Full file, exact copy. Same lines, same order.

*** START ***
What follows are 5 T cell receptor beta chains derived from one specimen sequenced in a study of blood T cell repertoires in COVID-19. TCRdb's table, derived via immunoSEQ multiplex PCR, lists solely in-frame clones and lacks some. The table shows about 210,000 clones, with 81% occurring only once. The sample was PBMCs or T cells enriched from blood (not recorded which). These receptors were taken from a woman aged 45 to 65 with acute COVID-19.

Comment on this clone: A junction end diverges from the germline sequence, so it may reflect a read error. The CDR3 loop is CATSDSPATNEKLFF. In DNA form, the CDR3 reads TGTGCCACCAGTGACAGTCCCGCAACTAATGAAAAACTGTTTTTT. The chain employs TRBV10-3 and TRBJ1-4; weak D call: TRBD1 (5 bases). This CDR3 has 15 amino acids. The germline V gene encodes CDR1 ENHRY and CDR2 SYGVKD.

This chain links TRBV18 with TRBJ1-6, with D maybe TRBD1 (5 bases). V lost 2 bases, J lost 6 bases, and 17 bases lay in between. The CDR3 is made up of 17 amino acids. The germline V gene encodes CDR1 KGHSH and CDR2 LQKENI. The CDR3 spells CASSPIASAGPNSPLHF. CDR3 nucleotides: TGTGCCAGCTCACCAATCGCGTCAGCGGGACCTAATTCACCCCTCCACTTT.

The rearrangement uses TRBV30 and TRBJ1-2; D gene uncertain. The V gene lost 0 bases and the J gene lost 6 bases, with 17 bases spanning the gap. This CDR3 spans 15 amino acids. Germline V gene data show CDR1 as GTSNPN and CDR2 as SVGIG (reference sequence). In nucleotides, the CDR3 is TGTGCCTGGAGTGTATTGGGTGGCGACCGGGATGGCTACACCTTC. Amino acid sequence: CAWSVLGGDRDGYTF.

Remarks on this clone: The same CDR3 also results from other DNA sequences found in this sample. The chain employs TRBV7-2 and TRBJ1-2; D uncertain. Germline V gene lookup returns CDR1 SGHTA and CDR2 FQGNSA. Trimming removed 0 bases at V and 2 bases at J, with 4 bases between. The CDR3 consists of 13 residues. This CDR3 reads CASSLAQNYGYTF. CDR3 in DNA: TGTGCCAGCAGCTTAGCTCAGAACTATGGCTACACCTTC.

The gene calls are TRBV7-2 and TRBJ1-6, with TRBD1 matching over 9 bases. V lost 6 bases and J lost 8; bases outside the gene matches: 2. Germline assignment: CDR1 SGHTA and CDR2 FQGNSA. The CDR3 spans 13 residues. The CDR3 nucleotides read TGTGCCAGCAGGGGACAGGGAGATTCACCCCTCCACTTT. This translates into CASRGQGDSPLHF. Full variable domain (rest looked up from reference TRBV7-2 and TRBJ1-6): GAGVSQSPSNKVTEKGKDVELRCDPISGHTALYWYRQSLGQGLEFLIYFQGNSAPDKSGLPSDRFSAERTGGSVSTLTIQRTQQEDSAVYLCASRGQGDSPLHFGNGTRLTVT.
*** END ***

What follows are 5 T cell receptor beta chains derived from one specimen sequenced in a study of blood T cell repertoires in COVID-19. TCRdb's table, derived via immunoSEQ multiplex PCR, lists solely in-frame clones and lacks some. The table shows about 210,000 clones, with 81% occurring only once. The sample was PBMCs or T cells enriched from blood (not recorded which). These receptors were taken from a woman aged 45 to 65 with acute COVID-19.

Comment on this clone: A junction end diverges from the germline sequence, so it may reflect a read error. The CDR3 loop is CATSDSPATNEKLFF. In DNA form, the CDR3 reads TGTGCCACCAGTGACAGTCCCGCAACTAATGAAAAACTGTTTTTT. The chain employs TRBV10-3 and TRBJ1-4; weak D call: TRBD1 (5 bases). This CDR3 has 15 amino acids. The germline V gene encodes CDR1 ENHRY and CDR2 SYGVKD.

This chain links TRBV18 with TRBJ1-6, with D maybe TRBD1 (5 bases). V lost 2 bases, J lost 6 bases, and 17 bases lay in between. The CDR3 is made up of 17 amino acids. The germline V gene encodes CDR1 KGHSH and CDR2 LQKENI. The CDR3 spells CASSPIASAGPNSPLHF. CDR3 nucleotides: TGTGCCAGCTCACCAATCGCGTCAGCGGGACCTAATTCACCCCTCCACTTT.

The rearrangement uses TRBV30 and TRBJ1-2; D gene uncertain. The V gene lost 0 bases and the J gene lost 6 bases, with 17 bases spanning the gap. This CDR3 spans 15 amino acids. Germline V gene data show CDR1 as GTSNPN and CDR2 as SVGIG (reference sequence). In nucleotides, the CDR3 is TGTGCCTGGAGTGTATTGGGTGGCGACCGGGATGGCTACACCTTC. Amino acid sequence: CAWSVLGGDRDGYTF.

Remarks on this clone: The same CDR3 also results from other DNA sequences found in this sample. The chain employs TRBV7-2 and TRBJ1-2; D uncertain. Germline V gene lookup returns CDR1 SGHTA and CDR2 FQGNSA. Trimming removed 0 bases at V and 2 bases at J, with 4 bases between. The CDR3 consists of 13 residues. This CDR3 reads CASSLAQNYGYTF. CDR3 in DNA: TGTGCCAGCAGCTTAGCTCAGAACTATGGCTACACCTTC.

The gene calls are TRBV7-2 and TRBJ1-6, with TRBD1 matching over 9 bases. V lost 6 bases and J lost 8; bases outside the gene matches: 2. Germline assignment: CDR1 SGHTA and CDR2 FQGNSA. The CDR3 spans 13 residues. The CDR3 nucleotides read TGTGCCAGCAGGGGACAGGGAGATTCACCCCTCCACTTT. This translates into CASRGQGDSPLHF. Full variable domain (rest looked up from reference TRBV7-2 and TRBJ1-6): GAGVSQSPSNKVTEKGKDVELRCDPISGHTALYWYRQSLGQGLEFLIYFQGNSAPDKSGLPSDRFSAERTGGSVSTLTIQRTQQEDSAVYLCASRGQGDSPLHFGNGTRLTVT.